• Happy Ascent of Everest (1953) & Birthday of Tenzing Norgay (1914-86)! 🏔️🧗⛏

Taking another look at the Werner Bandit and how to use it.

Joined
Nov 22, 2021
Messages
231
Reaction score
100
Last year (2023) I bought a Werner Bandit. A whitewater paddle with carbon shaft and curved fiberglass blade.
I don't do serious whitewater, but I thought it might come in handy.
I used it once, didn't like it and never used it again.
Last trip of the year, one of the other guys paddling stern in a tandem, was using one. I told him I had one but couldn't get the hang of it.
Since then I've been noticing that an awful lot of people, in my club, are using the Aqua Bound Edge, which has nearly identical specs, and moving along very well.
Mostly in solo canoes, but also the stern of some tandems.
The way they all seem to be using it is, at the end of the power stroke, they do a little rudder. Not sure, at this point, if the thumb of the top hand is pointing up or down, but I think it's mostly up. No one is doing a proper J-stroke.
I'm talking about very experienced paddlers and even an ACA instructor.
So, I'm taking another look at my Bandit. Maybe I was a little too hasty to set it aside.
 
I have "goon stroked" about 5,000km with my all carbon Bandit. Cupped blades take a little bit of time to get used to. I usually carry an ottertail as a spare but only use it on calm lakes or minimal current rivers that have a reasonable water depth. 60 years of paddling and I've never mastered a "proper" j-stroke.
 
A curved blade paddle is now common in whitewater. They can deliver fast bursts of acceleration. In whitewater paddling, the goon stroke or "river J" is also fairly common. The river J often includes hard stern pries to get the boat aligned into the direction you want to go in or across the current. Top slalom racers don't use a goony river J, however; they use a grip thumb down correction with a quick loaded slice out.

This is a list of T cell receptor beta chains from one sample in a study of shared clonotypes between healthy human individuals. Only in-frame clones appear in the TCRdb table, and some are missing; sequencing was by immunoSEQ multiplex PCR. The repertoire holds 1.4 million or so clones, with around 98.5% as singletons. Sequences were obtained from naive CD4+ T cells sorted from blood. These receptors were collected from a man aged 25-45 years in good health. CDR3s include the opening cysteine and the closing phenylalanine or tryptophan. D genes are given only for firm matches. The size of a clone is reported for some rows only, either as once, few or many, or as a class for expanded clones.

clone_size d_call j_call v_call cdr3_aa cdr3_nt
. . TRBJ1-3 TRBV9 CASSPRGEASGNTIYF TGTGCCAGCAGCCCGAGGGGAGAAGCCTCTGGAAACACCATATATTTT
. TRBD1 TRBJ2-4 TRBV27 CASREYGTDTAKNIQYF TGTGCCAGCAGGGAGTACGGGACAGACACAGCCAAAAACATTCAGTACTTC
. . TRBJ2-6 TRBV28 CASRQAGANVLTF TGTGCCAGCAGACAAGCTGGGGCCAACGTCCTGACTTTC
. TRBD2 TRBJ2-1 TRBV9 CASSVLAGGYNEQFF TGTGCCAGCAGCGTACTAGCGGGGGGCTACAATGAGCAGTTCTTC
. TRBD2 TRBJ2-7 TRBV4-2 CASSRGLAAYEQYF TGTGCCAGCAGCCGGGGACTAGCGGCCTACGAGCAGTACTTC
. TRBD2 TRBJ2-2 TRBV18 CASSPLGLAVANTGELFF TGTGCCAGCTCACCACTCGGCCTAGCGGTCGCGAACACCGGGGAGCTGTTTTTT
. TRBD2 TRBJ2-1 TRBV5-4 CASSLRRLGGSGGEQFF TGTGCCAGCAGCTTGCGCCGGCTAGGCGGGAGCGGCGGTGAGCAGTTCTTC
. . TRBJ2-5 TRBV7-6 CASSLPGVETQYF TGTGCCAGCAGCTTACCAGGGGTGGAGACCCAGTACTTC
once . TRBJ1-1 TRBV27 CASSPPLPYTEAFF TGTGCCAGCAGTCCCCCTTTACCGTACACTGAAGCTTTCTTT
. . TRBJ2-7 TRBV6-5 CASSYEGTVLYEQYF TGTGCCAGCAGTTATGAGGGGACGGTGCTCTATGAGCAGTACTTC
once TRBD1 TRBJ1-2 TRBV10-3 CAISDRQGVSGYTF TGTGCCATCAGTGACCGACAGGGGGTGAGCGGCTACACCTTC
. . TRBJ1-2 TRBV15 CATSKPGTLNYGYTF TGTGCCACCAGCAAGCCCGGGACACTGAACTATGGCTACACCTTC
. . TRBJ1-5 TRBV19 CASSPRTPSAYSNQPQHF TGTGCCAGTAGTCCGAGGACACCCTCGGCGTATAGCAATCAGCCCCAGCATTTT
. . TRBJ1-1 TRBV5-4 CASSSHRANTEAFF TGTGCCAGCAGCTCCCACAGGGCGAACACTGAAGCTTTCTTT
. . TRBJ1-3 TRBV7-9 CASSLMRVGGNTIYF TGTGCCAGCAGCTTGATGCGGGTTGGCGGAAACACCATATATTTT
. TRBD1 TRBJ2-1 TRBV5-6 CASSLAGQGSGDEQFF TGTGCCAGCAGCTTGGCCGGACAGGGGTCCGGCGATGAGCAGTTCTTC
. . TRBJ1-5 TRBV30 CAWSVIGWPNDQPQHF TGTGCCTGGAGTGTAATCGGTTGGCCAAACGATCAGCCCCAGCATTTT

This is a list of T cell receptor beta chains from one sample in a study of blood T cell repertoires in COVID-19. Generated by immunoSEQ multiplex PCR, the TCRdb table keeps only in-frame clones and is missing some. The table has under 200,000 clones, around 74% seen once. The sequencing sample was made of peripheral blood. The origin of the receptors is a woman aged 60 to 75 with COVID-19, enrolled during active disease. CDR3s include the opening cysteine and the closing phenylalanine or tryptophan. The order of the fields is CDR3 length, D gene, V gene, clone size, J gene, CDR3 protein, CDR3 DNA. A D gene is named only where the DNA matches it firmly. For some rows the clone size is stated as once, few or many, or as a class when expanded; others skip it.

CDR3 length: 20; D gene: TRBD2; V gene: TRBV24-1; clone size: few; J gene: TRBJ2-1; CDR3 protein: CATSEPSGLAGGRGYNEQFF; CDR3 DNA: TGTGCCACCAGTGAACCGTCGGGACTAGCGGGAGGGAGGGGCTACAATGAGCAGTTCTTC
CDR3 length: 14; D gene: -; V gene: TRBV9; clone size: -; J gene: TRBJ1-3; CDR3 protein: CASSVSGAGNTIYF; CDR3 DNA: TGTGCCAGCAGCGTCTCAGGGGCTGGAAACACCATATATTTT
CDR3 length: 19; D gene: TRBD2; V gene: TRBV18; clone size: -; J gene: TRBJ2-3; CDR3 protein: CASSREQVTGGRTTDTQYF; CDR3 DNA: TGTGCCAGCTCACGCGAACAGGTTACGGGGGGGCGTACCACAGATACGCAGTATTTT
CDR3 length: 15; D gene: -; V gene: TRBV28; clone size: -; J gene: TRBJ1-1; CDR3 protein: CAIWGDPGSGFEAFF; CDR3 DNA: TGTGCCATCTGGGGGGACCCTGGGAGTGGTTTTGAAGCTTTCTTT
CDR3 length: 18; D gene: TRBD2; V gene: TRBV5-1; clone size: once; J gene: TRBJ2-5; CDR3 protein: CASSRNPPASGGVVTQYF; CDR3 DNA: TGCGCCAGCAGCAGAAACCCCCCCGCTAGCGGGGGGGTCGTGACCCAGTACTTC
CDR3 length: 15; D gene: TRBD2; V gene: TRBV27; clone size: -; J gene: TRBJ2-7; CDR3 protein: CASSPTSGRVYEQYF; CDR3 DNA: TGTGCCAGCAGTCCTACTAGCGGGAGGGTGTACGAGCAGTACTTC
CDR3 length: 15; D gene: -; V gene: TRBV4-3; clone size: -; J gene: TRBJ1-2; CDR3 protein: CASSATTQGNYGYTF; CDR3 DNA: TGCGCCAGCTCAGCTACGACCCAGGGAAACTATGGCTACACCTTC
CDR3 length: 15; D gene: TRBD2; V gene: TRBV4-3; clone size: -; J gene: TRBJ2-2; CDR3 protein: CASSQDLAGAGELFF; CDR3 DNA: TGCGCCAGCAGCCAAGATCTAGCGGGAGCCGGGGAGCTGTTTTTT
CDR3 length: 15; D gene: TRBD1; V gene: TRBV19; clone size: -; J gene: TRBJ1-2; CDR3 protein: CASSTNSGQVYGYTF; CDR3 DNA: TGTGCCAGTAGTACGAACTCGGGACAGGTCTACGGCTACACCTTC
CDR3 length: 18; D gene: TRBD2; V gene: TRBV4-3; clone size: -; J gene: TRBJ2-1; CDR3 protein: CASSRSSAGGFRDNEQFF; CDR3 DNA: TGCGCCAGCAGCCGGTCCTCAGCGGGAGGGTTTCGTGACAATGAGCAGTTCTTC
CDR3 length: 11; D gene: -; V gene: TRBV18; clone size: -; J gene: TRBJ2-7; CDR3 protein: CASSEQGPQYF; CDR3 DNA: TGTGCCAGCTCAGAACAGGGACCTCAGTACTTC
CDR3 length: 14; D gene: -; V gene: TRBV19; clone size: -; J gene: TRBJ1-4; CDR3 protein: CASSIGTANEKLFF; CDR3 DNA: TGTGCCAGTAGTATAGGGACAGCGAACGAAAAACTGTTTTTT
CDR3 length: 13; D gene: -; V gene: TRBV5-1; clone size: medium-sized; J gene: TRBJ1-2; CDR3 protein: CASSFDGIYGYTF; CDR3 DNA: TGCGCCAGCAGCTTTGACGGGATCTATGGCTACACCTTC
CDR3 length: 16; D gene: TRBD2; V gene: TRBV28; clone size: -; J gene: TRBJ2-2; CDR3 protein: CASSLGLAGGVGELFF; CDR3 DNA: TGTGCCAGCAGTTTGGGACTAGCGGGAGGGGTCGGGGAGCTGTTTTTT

The pure J is an abominable stroke in flat water. It tires my shaft forearm and wrist. The grip thumb down is the way to go, but correction is more smoothly done by some sort of combination of a C stroke, pitch stroke or, my ultimate favorite, the Canadian (or guide) stroke. The Canadian stroke corrects on the recovery phase by using a loaded slice in-water return. It is smooth, elegant and non-tiring. There are several videos online including Bill Mason's and Rolf Kraiker's, which I'll link later when I have time.

It took me from age 8 to age 40 to really "get" an effortless grip thumb down correction on my own, but I believe it can be taught and mastered in about 20 hours of practice by anyone who takes competent instruction.

You can do a proper grip thumb down correction with a curved blade, using a C stroke, pitch stroke and/or Canadian stroke, but it's a little clumsier to slice, There's no advantage to a heavily curved blade for flat water paddling, in my opinion. Mildly cupped/lipped sit & switch flat water racing blades like the ZRE Power Surge, which is the most popular marathon racing paddle in the U.S., don't use correction because S&S paddling style is all forward propulsion stroking. Nevertheless, my 12° bent Power Surge is my favorite paddle for single-sided correction stroking in flat water—for straight ahead paddling, which is what one does 99% of the time when lake tripping. It's short, light and powerful, and it slices easily enough for short Canadian stroke corrections